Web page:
Hart of Dixie

Predicted:  13+

What Happened:  Picked up for a full season.  It’s likely to be renwed, though less likely right now than Ringer and definitely less likely than The Secret Circle.  Still, I feel good about my prediction even if it comes out wrong.

Fall 2011 Review: Grimm

19 Nov

Grimm starts with a college student running in a red hoodie being assaulted by some sort of creature who we can’t really see, but who tears her limb from limb.  Detective Nick and his partner Hank, investigate the crime and debate whether the killer is a human or animal until they eventually find a boot print.  Meanwhile, Nick is buying a ring to propose for his girlfriend, but starts seeing strange things – people’s faces turn into monsters’ faces for a couple of seconds at a time, almost like the way humans look like aliens when Roddy Piper wears the special sunglasses in “They Live.”  As Nick and Hank work on solving the case, a little girl goes missing, also wearing a red hoodie (Little Red Riding Hood!  I get it!) and as they investigate Nick suspects a man whose face does the weird monster transformation who lives by the edge of the park where the college student’s body was found.  Nick’s dying aunt, who apparently raised him, comes over to his house and lets Nick know some important information:  He is a GRIMM – an elite line of fairy tale monster-hunters who can see these monsters while they attempt to blend in with humanity.  As the aunt tells Nick, she hands him a key he must protect at all costs and she’s attacked by a monster, who after a prolonged fight, injures her badly, but is killed by Nick.

Nick goes to the house of the monster he saw earlier at the edge of the park, attacks him, and gets into a fight before discovering that this monster is instead a reformed monster who drinks beers, goes to church and pees to mark his territory like a normal person.  The reformed monster tells Nick a little about GRIMMs and assists Nick eventually in locating where the offending wolf-monster might be and takes him there.  Nick calls his partner, and though the partner is initially suspicious, they eventually are on the same page, and after some time kill the monster and find the girl.  Nick realizes he has a lot yet to learn about being a GRIMM, and at the end he saves his aunt, still unconscious, from an evil monster attacker, who seems like she will be part of the serial plot.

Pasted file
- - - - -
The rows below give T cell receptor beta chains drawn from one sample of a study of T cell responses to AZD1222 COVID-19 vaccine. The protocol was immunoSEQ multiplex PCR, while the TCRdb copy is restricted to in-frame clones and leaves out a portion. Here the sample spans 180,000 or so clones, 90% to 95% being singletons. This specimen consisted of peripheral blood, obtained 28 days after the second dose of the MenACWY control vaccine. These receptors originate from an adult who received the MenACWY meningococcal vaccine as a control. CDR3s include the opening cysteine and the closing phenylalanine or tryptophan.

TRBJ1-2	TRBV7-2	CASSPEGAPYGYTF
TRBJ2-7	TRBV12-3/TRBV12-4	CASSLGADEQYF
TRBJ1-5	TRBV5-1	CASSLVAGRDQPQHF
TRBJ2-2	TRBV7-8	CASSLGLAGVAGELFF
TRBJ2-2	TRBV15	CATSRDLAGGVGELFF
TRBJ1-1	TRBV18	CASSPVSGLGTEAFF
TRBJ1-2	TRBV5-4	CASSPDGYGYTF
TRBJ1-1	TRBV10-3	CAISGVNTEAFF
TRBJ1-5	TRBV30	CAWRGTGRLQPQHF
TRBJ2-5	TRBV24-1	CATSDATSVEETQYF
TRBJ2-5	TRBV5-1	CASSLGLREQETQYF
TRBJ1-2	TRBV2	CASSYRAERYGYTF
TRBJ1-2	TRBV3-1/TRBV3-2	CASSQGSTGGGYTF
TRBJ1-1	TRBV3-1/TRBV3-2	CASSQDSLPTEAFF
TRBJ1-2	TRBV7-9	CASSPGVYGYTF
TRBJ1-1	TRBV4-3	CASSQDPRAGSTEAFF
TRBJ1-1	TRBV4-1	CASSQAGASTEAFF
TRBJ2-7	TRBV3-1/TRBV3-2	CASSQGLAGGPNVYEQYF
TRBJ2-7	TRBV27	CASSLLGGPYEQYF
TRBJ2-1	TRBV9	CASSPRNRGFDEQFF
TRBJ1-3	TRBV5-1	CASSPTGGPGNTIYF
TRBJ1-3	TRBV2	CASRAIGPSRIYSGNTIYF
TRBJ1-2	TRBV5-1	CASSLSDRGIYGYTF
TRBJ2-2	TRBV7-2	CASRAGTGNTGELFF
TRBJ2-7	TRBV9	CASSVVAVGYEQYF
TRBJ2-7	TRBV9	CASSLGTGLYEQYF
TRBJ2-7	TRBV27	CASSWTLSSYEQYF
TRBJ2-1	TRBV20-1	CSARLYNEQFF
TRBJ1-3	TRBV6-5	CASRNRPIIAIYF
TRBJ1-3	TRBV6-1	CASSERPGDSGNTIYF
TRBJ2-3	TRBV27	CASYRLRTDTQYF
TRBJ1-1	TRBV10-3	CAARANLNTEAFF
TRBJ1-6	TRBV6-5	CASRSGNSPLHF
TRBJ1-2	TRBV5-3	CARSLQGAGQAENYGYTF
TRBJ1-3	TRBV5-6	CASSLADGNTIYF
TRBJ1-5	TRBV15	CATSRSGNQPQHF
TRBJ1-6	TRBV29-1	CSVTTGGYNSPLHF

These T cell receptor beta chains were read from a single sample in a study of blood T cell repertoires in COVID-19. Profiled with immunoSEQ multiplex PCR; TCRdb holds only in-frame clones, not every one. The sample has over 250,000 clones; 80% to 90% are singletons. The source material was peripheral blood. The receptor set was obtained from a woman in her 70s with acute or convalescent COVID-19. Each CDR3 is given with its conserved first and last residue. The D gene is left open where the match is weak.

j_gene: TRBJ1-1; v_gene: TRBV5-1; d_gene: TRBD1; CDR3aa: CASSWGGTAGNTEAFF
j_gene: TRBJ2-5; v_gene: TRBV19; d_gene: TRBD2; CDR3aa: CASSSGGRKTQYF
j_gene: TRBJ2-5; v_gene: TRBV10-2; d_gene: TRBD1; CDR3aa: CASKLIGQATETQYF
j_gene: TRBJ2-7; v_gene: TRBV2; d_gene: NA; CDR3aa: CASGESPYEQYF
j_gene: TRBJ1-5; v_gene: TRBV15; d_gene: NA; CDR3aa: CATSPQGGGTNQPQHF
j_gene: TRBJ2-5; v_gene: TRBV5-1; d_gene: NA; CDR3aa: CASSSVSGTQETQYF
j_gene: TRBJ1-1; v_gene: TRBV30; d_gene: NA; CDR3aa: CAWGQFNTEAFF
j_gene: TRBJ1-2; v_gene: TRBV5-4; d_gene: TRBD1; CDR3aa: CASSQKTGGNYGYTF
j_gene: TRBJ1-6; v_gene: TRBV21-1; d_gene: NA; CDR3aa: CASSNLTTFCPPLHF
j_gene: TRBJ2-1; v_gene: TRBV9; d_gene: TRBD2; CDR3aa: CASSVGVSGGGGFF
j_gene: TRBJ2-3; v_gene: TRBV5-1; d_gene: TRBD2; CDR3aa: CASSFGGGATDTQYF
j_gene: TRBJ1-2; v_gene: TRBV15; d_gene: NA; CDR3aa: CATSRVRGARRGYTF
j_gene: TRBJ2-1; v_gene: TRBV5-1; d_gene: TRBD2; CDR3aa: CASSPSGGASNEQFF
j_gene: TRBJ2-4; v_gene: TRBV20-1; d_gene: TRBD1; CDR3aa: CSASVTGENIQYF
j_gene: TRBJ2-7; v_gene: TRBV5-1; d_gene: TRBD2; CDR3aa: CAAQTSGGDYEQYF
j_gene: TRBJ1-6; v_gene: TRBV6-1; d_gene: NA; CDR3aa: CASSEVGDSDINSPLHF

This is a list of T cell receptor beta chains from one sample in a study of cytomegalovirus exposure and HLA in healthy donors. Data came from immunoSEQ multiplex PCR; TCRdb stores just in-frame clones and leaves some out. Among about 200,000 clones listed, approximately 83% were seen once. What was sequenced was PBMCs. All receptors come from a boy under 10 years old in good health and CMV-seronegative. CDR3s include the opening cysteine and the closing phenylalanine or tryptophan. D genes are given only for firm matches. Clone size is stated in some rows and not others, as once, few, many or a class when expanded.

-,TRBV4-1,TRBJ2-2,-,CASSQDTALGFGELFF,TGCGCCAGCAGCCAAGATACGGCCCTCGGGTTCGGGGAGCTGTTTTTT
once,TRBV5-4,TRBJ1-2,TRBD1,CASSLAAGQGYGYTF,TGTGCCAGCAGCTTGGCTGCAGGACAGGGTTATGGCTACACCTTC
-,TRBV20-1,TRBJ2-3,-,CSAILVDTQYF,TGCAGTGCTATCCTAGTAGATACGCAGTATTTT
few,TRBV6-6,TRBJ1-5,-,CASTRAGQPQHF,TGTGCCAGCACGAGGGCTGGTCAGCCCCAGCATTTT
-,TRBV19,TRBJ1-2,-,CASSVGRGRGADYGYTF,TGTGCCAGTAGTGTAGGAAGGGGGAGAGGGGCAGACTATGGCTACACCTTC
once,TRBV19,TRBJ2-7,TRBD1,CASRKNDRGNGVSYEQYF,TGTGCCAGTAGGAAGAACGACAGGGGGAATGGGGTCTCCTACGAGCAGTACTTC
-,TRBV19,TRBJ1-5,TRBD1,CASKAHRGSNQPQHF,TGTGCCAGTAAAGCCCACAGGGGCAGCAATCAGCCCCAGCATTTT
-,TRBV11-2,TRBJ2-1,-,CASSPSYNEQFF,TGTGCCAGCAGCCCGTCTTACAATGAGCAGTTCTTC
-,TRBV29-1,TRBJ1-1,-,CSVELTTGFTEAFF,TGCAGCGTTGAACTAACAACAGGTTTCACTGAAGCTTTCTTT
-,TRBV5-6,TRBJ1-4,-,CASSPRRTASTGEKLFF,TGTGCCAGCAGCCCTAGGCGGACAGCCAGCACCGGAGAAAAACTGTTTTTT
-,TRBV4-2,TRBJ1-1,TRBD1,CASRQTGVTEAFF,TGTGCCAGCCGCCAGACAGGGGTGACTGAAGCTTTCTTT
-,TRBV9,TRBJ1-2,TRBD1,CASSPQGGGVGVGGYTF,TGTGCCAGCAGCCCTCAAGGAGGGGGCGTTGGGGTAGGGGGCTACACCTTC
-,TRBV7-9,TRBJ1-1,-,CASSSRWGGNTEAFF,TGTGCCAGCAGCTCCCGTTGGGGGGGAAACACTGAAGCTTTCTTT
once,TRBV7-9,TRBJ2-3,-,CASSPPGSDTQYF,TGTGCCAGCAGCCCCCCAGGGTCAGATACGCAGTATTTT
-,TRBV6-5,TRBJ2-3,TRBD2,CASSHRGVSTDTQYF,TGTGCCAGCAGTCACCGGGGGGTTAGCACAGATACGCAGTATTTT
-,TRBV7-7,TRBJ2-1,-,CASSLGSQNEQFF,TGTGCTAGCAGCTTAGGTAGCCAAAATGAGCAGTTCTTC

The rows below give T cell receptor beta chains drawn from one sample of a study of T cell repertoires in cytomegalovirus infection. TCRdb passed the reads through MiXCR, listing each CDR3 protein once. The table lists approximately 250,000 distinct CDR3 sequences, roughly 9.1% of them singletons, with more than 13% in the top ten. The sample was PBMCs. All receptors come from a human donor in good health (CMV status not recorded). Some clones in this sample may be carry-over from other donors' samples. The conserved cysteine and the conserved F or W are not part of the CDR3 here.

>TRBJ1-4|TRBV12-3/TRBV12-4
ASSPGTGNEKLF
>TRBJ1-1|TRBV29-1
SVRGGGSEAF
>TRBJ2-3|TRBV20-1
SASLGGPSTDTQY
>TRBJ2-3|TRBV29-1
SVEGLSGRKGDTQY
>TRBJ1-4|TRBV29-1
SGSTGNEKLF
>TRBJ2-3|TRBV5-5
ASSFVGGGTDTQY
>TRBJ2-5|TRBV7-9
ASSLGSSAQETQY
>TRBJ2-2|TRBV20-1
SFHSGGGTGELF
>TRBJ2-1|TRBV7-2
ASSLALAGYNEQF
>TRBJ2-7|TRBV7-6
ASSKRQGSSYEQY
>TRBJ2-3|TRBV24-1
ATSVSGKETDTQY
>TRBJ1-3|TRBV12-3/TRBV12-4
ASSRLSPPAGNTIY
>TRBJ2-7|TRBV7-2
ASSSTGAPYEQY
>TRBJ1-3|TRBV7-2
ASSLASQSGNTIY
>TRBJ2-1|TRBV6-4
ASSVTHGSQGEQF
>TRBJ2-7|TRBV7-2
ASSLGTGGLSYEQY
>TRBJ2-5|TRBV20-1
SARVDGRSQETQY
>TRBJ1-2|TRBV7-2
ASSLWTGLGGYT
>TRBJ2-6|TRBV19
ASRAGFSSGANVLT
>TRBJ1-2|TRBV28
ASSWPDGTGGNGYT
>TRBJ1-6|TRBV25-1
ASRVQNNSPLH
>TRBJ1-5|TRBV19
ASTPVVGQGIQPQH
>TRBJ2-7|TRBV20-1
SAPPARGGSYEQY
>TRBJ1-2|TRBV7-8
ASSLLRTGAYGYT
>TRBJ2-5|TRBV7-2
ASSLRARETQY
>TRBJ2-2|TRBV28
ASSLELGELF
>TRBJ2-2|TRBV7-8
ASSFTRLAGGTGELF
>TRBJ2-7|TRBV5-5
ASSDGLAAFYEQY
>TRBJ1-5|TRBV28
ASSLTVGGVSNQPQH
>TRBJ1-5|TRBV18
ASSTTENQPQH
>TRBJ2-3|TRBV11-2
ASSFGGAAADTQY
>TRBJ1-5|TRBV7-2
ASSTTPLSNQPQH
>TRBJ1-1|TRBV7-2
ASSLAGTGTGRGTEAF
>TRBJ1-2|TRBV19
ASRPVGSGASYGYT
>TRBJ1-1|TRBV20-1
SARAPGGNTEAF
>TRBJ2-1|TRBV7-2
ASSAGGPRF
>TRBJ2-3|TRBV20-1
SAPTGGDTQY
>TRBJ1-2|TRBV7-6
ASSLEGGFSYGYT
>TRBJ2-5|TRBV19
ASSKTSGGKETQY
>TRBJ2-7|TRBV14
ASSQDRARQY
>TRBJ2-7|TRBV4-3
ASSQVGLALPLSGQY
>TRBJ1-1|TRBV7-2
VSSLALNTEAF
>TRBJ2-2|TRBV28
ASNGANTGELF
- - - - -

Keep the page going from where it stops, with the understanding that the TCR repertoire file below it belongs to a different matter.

Grimm is the second fairy tale inspired show to air this year along with ABC’s Once Upon a Time, but Grimm shares more in common with Buffy the Vampire Slayer in style, if not in quantity.  I was only slightly surprised to see that Grimm, after I made that comparison in my mind, was co-created by David Greenwalt, a former Buffy writer.  There’s a number of reasons this comparison felt apt.  The main character, like Buffy, is learning to see monsters who hide in plain sight, something which only a  small and elite group of people can see (yes, Buffy already technically knows she’s a slayer at the beginning of the TV show, but more or less she’s learning).  These monsters threaten humanity every day and the protagonist now realizes he (or she) has a responsibility to the world to use his (or her) powers to protect humans, threatening to damage his (or her) personal life.  It has a procedural but serial feel similar to Buffy; there’s a monster of the week, but the potential for a slowly moving storyline; if it’s anything like Buffy, the serial plot will develop slowly at first and then become more prominent over the last few episodes of a season.  The idea of a reformed werewolf who assists the protagonist is a classic Buffy-esque touch; one of the great concepts of Buffy was that demons weren’t always evil, breaking general conventions.